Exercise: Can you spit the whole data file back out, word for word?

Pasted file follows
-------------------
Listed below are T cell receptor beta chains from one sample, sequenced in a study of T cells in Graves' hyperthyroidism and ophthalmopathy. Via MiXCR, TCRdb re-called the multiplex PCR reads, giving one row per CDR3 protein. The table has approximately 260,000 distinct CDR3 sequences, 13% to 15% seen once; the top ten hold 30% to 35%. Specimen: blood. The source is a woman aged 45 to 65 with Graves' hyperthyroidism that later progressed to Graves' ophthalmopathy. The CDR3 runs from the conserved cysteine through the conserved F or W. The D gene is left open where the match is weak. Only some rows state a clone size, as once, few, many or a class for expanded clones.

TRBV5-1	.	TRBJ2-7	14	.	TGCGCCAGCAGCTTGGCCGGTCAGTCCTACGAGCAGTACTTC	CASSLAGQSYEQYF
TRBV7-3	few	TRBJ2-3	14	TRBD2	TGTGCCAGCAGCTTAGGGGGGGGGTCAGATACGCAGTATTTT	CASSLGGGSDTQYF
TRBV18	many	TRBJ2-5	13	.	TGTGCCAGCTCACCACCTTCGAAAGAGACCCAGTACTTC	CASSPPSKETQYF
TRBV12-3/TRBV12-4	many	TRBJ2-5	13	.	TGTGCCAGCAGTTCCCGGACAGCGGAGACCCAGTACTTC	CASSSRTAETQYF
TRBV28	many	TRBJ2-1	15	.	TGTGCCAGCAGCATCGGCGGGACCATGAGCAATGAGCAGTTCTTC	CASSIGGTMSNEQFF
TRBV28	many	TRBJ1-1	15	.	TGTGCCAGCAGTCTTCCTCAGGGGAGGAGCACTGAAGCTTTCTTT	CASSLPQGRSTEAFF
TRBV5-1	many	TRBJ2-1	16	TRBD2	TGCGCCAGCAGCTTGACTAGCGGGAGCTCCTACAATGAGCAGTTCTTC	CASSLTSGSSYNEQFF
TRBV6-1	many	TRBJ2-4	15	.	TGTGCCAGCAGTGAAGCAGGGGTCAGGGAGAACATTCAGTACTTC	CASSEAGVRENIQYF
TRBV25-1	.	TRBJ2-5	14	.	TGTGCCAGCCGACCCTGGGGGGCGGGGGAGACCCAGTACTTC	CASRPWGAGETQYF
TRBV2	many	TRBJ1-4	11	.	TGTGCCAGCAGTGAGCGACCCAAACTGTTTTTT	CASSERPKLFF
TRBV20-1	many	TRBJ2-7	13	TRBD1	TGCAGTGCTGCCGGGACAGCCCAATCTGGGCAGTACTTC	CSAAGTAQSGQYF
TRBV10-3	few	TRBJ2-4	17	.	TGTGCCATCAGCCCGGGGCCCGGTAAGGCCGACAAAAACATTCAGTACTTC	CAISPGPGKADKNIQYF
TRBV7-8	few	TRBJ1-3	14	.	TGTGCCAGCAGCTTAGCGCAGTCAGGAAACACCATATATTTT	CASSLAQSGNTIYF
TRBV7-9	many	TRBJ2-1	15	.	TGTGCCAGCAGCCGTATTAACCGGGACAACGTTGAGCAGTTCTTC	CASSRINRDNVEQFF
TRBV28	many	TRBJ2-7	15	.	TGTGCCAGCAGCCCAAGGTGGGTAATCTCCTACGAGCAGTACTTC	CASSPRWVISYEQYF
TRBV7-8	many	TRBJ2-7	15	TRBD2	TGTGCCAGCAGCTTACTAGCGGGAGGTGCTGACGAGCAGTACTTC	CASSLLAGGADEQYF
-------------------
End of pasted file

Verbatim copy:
Listed below are T cell receptor beta chains from one sample, sequenced in a study of T cells in Graves' hyperthyroidism and ophthalmopathy. Via MiXCR, TCRdb re-called the multiplex PCR reads, giving one row per CDR3 protein. The table has approximately 260,000 distinct CDR3 sequences, 13% to 15% seen once; the top ten hold 30% to 35%. Specimen: blood. The source is a woman aged 45 to 65 with Graves' hyperthyroidism that later progressed to Graves' ophthalmopathy. The CDR3 runs from the conserved cysteine through the conserved F or W. The D gene is left open where the match is weak. Only some rows state a clone size, as once, few, many or a class for expanded clones.

TRBV5-1	.	TRBJ2-7	14	.	TGCGCCAGCAGCTTGGCCGGTCAGTCCTACGAGCAGTACTTC	CASSLAGQSYEQYF
TRBV7-3	few	TRBJ2-3	14	TRBD2	TGTGCCAGCAGCTTAGGGGGGGGGTCAGATACGCAGTATTTT	CASSLGGGSDTQYF
TRBV18	many	TRBJ2-5	13	.	TGTGCCAGCTCACCACCTTCGAAAGAGACCCAGTACTTC	CASSPPSKETQYF
TRBV12-3/TRBV12-4	many	TRBJ2-5	13	.	TGTGCCAGCAGTTCCCGGACAGCGGAGACCCAGTACTTC	CASSSRTAETQYF
TRBV28	many	TRBJ2-1	15	.	TGTGCCAGCAGCATCGGCGGGACCATGAGCAATGAGCAGTTCTTC	CASSIGGTMSNEQFF
TRBV28	many	TRBJ1-1	15	.	TGTGCCAGCAGTCTTCCTCAGGGGAGGAGCACTGAAGCTTTCTTT	CASSLPQGRSTEAFF
TRBV5-1	many	TRBJ2-1	16	TRBD2	TGCGCCAGCAGCTTGACTAGCGGGAGCTCCTACAATGAGCAGTTCTTC	CASSLTSGSSYNEQFF
TRBV6-1	many	TRBJ2-4	15	.	TGTGCCAGCAGTGAAGCAGGGGTCAGGGAGAACATTCAGTACTTC	CASSEAGVRENIQYF
TRBV25-1	.	TRBJ2-5	14	.	TGTGCCAGCCGACCCTGGGGGGCGGGGGAGACCCAGTACTTC	CASRPWGAGETQYF
TRBV2	many	TRBJ1-4	11	.	TGTGCCAGCAGTGAGCGACCCAAACTGTTTTTT	CASSERPKLFF
TRBV20-1	many	TRBJ2-7	13	TRBD1	TGCAGTGCTGCCGGGACAGCCCAATCTGGGCAGTACTTC	CSAAGTAQSGQYF
TRBV10-3	few	TRBJ2-4	17	.	TGTGCCATCAGCCCGGGGCCCGGTAAGGCCGACAAAAACATTCAGTACTTC	CAISPGPGKADKNIQYF
TRBV7-8	few	TRBJ1-3	14	.	TGTGCCAGCAGCTTAGCGCAGTCAGGAAACACCATATATTTT	CASSLAQSGNTIYF
TRBV7-9	many	TRBJ2-1	15	.	TGTGCCAGCAGCCGTATTAACCGGGACAACGTTGAGCAGTTCTTC	CASSRINRDNVEQFF
TRBV28	many	TRBJ2-7	15	.	TGTGCCAGCAGCCCAAGGTGGGTAATCTCCTACGAGCAGTACTTC	CASSPRWVISYEQYF
TRBV7-8	many	TRBJ2-7	15	TRBD2	TGTGCCAGCAGCTTACTAGCGGGAGGTGCTGACGAGCAGTACTTC	CASSLLAGGADEQYF